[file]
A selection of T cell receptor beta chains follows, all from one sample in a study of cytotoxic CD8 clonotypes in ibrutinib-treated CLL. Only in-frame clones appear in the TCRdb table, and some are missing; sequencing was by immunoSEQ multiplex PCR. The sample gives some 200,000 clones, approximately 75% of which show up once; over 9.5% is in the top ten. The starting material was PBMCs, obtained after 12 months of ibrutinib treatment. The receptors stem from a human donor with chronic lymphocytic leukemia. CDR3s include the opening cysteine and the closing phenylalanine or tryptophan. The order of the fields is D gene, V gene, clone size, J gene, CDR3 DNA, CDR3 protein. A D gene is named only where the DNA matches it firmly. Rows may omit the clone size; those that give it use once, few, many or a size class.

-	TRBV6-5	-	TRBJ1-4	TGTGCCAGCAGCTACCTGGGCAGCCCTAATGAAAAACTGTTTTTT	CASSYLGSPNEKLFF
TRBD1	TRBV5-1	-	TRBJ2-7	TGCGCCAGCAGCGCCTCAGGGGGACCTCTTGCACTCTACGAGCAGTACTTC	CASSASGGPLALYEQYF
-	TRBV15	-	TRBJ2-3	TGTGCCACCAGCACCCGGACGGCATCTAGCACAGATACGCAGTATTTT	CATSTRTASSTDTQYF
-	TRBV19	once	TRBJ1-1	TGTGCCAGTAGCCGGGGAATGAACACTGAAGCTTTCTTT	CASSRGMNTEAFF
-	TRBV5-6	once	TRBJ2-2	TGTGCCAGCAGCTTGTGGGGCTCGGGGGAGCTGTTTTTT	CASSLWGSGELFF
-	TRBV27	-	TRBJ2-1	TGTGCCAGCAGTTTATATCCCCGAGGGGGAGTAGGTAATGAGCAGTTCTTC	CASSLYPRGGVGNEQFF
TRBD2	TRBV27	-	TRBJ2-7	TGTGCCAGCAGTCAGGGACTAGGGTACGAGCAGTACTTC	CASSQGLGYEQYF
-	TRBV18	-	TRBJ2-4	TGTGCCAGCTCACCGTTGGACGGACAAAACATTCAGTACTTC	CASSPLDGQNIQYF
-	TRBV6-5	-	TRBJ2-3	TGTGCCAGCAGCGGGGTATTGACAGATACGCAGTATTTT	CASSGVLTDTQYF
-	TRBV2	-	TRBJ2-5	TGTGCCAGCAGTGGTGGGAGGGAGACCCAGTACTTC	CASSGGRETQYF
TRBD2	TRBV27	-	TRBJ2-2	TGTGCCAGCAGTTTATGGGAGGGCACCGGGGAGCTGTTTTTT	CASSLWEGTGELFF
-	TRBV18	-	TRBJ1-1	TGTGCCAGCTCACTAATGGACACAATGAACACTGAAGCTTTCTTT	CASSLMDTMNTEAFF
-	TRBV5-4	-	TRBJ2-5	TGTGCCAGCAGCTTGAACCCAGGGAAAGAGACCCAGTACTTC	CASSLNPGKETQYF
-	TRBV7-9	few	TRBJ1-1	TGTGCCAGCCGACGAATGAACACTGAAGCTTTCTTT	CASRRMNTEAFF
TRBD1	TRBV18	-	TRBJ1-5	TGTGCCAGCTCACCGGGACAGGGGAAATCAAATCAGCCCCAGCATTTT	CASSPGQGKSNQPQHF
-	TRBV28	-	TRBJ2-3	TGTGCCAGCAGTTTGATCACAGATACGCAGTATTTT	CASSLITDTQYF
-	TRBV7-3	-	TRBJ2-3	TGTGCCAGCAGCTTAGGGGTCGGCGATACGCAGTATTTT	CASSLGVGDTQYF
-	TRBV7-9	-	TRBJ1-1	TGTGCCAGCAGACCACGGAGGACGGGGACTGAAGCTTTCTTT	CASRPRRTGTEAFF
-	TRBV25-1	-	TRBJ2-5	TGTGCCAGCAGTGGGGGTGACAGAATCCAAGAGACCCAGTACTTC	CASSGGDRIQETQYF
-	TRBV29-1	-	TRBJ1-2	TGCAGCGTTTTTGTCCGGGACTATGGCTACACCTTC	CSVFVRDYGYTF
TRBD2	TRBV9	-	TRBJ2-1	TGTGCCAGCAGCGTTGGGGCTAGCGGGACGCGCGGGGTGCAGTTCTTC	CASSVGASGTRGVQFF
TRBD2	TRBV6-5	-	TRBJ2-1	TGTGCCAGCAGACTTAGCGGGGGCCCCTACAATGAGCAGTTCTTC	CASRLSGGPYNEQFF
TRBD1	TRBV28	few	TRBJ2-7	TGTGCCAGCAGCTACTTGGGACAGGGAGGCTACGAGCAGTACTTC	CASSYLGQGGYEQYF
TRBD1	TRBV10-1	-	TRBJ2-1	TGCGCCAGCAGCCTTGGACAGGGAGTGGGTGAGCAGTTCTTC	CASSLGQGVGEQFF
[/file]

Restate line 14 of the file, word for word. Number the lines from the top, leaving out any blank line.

-	TRBV5-4	-	TRBJ2-5	TGTGCCAGCAGCTTGAACCCAGGGAAAGAGACCCAGTACTTC	CASSLNPGKETQYF